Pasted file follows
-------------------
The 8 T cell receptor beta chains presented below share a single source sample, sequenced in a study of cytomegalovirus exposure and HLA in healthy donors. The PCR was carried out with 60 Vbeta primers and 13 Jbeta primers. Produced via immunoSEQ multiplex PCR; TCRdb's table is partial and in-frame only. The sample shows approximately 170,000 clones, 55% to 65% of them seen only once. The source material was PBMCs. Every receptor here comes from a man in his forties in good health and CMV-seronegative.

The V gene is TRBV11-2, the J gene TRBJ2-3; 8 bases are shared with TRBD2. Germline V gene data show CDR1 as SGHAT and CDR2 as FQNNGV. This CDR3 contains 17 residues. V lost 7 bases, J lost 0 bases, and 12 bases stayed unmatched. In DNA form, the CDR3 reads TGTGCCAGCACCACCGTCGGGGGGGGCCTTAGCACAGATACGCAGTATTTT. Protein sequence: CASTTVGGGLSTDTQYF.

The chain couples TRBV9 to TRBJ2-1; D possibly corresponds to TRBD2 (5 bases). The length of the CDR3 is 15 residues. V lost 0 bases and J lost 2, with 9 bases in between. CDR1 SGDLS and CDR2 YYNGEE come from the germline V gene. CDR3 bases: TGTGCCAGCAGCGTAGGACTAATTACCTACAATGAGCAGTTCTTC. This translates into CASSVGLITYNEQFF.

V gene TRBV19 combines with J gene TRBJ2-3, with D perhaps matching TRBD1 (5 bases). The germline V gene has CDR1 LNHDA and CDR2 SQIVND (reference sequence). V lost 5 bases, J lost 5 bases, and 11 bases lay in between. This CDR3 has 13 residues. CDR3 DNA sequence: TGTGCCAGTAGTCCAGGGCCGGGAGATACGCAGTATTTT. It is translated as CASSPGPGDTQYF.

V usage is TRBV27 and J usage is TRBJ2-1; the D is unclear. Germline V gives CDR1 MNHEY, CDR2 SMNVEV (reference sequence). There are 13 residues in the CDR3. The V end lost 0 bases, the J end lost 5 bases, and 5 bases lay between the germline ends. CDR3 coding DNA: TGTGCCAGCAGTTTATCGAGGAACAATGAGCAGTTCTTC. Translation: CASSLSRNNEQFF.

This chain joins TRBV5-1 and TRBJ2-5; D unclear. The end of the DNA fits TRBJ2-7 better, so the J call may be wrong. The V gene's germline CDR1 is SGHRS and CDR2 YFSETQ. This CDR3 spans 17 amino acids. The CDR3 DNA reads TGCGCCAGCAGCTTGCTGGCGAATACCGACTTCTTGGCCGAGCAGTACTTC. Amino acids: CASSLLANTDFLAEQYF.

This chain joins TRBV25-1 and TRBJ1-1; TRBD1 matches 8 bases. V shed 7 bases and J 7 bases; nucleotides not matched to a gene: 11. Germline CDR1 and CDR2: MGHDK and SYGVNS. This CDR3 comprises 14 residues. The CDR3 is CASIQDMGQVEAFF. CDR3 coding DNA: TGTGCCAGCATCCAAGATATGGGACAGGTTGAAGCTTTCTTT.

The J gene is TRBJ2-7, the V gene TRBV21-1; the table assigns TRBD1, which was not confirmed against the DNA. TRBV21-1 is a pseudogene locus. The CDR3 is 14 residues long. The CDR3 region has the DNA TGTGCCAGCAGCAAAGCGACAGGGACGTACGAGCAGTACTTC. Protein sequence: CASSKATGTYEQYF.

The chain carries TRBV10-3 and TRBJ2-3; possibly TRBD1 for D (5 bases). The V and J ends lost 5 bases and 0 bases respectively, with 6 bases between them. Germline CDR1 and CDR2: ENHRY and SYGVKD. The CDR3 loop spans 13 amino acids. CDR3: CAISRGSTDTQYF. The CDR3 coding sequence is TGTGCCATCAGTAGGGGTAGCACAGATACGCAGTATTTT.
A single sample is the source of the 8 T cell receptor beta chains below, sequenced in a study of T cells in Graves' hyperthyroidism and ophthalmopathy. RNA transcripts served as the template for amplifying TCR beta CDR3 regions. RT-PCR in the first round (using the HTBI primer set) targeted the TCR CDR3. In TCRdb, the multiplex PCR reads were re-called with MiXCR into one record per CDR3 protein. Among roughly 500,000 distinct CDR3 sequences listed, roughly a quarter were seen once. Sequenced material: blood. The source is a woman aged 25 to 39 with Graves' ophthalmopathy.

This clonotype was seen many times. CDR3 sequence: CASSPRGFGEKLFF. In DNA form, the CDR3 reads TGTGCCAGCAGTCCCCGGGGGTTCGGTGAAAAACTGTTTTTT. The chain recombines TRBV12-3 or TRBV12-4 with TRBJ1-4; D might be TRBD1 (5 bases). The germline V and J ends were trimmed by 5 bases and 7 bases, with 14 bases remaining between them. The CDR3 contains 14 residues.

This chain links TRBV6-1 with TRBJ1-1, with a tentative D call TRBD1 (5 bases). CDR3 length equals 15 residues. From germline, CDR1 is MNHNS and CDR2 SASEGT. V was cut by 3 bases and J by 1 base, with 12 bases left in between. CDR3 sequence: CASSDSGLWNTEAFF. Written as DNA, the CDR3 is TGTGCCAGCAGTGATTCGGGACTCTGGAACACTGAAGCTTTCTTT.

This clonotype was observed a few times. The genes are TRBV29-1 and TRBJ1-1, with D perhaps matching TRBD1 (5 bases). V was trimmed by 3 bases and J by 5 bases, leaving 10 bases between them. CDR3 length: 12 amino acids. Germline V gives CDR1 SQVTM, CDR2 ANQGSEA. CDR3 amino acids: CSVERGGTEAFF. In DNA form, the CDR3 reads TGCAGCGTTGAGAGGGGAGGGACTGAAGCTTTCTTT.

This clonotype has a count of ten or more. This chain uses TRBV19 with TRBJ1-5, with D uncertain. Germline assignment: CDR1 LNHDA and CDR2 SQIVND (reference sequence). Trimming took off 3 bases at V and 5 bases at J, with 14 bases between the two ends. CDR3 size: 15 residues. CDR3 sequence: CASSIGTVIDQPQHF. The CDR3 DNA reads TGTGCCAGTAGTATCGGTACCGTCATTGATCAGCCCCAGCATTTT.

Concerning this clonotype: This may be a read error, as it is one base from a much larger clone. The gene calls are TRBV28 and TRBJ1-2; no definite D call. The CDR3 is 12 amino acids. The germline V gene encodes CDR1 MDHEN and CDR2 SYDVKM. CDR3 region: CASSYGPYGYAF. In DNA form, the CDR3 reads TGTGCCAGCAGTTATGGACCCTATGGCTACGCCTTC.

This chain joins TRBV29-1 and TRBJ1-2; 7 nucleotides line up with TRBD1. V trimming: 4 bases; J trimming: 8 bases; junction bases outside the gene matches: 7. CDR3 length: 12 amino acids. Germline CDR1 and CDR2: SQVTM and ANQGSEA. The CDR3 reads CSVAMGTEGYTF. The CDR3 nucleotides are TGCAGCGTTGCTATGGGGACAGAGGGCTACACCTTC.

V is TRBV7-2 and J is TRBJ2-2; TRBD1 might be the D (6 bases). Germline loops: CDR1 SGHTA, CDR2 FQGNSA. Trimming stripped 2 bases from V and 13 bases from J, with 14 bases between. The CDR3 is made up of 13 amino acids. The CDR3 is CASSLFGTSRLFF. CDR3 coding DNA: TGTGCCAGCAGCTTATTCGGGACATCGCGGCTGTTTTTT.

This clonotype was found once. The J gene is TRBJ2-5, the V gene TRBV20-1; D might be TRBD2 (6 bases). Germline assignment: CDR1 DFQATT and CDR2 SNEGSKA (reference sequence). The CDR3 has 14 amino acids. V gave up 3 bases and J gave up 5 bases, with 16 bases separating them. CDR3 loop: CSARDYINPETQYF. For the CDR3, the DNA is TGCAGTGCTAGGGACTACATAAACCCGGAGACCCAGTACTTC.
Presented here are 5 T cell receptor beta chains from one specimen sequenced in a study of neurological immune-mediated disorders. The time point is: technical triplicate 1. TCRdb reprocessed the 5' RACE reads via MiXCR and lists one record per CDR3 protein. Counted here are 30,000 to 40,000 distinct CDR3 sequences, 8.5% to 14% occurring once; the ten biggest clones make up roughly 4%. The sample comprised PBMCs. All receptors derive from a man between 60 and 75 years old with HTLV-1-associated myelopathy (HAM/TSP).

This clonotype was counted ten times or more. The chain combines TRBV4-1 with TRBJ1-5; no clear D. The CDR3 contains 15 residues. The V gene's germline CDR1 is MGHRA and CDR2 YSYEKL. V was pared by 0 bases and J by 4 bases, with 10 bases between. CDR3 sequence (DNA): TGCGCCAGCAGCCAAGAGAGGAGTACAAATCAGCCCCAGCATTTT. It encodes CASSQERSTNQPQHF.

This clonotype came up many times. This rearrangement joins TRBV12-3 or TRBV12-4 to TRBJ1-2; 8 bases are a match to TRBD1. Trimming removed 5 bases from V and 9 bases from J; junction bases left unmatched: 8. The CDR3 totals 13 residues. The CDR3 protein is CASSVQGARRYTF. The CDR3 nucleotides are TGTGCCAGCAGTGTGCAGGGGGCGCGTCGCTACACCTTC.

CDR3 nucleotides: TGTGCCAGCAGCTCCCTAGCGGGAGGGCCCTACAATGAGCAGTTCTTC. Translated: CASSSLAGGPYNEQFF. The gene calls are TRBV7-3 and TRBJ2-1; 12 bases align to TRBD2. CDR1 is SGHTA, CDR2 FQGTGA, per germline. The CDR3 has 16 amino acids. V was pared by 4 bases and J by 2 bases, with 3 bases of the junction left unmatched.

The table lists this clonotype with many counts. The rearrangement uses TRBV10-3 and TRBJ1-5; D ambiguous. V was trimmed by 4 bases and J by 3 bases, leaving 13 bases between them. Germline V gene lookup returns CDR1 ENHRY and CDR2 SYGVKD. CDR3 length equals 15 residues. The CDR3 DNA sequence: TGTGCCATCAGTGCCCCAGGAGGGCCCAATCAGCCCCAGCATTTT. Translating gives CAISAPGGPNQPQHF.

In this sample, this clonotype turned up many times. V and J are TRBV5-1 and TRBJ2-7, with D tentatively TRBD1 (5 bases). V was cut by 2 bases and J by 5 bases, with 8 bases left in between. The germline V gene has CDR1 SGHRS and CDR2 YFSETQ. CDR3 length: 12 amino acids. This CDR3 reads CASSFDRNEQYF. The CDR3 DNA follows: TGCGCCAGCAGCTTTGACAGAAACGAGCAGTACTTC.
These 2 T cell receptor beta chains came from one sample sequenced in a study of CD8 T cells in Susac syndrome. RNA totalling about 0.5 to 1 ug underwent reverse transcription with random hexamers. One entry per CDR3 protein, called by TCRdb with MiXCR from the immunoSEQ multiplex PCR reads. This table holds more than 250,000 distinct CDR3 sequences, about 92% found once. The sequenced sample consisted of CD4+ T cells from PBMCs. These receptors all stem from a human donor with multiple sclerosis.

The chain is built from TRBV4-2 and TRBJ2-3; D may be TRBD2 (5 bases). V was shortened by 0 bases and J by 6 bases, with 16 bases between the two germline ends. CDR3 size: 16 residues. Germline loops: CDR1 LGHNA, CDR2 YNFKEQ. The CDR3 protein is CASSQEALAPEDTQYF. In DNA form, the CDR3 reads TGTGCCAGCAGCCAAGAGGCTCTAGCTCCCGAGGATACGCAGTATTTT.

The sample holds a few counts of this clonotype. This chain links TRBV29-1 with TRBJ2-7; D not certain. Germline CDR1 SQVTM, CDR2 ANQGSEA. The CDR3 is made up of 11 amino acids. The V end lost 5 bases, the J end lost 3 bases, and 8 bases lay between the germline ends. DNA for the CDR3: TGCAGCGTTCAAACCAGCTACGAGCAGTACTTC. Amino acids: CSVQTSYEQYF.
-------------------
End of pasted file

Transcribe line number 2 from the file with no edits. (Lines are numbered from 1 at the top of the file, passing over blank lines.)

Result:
The V gene is TRBV11-2, the J gene TRBJ2-3; 8 bases are shared with TRBD2. Germline V gene data show CDR1 as SGHAT and CDR2 as FQNNGV. This CDR3 contains 17 residues. V lost 7 bases, J lost 0 bases, and 12 bases stayed unmatched. In DNA form, the CDR3 reads TGTGCCAGCACCACCGTCGGGGGGGGCCTTAGCACAGATACGCAGTATTTT. Protein sequence: CASTTVGGGLSTDTQYF.